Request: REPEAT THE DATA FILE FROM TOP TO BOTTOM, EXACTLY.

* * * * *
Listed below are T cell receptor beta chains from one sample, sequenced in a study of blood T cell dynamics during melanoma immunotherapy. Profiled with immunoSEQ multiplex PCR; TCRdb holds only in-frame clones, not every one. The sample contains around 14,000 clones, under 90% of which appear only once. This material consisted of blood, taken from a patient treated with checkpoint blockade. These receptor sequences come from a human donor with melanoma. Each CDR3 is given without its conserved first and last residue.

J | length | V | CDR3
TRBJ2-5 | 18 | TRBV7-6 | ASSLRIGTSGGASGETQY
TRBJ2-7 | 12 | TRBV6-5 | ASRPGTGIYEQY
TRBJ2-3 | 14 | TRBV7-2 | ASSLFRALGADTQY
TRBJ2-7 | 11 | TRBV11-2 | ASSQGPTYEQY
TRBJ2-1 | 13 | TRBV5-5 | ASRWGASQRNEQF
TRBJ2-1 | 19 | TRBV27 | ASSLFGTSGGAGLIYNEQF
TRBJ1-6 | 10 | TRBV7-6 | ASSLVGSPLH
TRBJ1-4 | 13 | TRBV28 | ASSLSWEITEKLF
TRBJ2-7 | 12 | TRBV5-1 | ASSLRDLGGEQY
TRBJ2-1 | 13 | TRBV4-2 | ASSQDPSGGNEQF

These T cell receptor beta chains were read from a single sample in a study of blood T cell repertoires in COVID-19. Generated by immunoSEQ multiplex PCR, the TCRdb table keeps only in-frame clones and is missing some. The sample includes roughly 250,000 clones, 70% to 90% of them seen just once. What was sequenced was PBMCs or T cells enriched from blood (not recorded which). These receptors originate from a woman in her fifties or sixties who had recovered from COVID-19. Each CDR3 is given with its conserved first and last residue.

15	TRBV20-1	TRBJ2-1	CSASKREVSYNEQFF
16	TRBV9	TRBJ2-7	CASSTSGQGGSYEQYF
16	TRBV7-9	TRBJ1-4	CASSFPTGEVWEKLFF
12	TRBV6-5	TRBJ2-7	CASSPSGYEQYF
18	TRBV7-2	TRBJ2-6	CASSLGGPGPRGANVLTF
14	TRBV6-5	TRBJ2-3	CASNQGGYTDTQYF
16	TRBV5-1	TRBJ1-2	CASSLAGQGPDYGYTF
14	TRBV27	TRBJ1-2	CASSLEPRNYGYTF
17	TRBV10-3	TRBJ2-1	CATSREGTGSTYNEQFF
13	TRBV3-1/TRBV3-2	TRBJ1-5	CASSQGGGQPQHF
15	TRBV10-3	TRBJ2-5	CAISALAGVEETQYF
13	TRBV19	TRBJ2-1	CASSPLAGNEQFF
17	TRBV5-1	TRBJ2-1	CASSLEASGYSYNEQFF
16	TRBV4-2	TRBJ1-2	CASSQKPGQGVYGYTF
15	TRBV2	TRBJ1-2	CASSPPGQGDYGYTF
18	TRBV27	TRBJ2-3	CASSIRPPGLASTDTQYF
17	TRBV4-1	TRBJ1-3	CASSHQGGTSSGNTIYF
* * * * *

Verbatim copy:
Listed below are T cell receptor beta chains from one sample, sequenced in a study of blood T cell dynamics during melanoma immunotherapy. Profiled with immunoSEQ multiplex PCR; TCRdb holds only in-frame clones, not every one. The sample contains around 14,000 clones, under 90% of which appear only once. This material consisted of blood, taken from a patient treated with checkpoint blockade. These receptor sequences come from a human donor with melanoma. Each CDR3 is given without its conserved first and last residue.

J | length | V | CDR3
TRBJ2-5 | 18 | TRBV7-6 | ASSLRIGTSGGASGETQY
TRBJ2-7 | 12 | TRBV6-5 | ASRPGTGIYEQY
TRBJ2-3 | 14 | TRBV7-2 | ASSLFRALGADTQY
TRBJ2-7 | 11 | TRBV11-2 | ASSQGPTYEQY
TRBJ2-1 | 13 | TRBV5-5 | ASRWGASQRNEQF
TRBJ2-1 | 19 | TRBV27 | ASSLFGTSGGAGLIYNEQF
TRBJ1-6 | 10 | TRBV7-6 | ASSLVGSPLH
TRBJ1-4 | 13 | TRBV28 | ASSLSWEITEKLF
TRBJ2-7 | 12 | TRBV5-1 | ASSLRDLGGEQY
TRBJ2-1 | 13 | TRBV4-2 | ASSQDPSGGNEQF

These T cell receptor beta chains were read from a single sample in a study of blood T cell repertoires in COVID-19. Generated by immunoSEQ multiplex PCR, the TCRdb table keeps only in-frame clones and is missing some. The sample includes roughly 250,000 clones, 70% to 90% of them seen just once. What was sequenced was PBMCs or T cells enriched from blood (not recorded which). These receptors originate from a woman in her fifties or sixties who had recovered from COVID-19. Each CDR3 is given with its conserved first and last residue.

15	TRBV20-1	TRBJ2-1	CSASKREVSYNEQFF
16	TRBV9	TRBJ2-7	CASSTSGQGGSYEQYF
16	TRBV7-9	TRBJ1-4	CASSFPTGEVWEKLFF
12	TRBV6-5	TRBJ2-7	CASSPSGYEQYF
18	TRBV7-2	TRBJ2-6	CASSLGGPGPRGANVLTF
14	TRBV6-5	TRBJ2-3	CASNQGGYTDTQYF
16	TRBV5-1	TRBJ1-2	CASSLAGQGPDYGYTF
14	TRBV27	TRBJ1-2	CASSLEPRNYGYTF
17	TRBV10-3	TRBJ2-1	CATSREGTGSTYNEQFF
13	TRBV3-1/TRBV3-2	TRBJ1-5	CASSQGGGQPQHF
15	TRBV10-3	TRBJ2-5	CAISALAGVEETQYF
13	TRBV19	TRBJ2-1	CASSPLAGNEQFF
17	TRBV5-1	TRBJ2-1	CASSLEASGYSYNEQFF
16	TRBV4-2	TRBJ1-2	CASSQKPGQGVYGYTF
15	TRBV2	TRBJ1-2	CASSPPGQGDYGYTF
18	TRBV27	TRBJ2-3	CASSIRPPGLASTDTQYF
17	TRBV4-1	TRBJ1-3	CASSHQGGTSSGNTIYF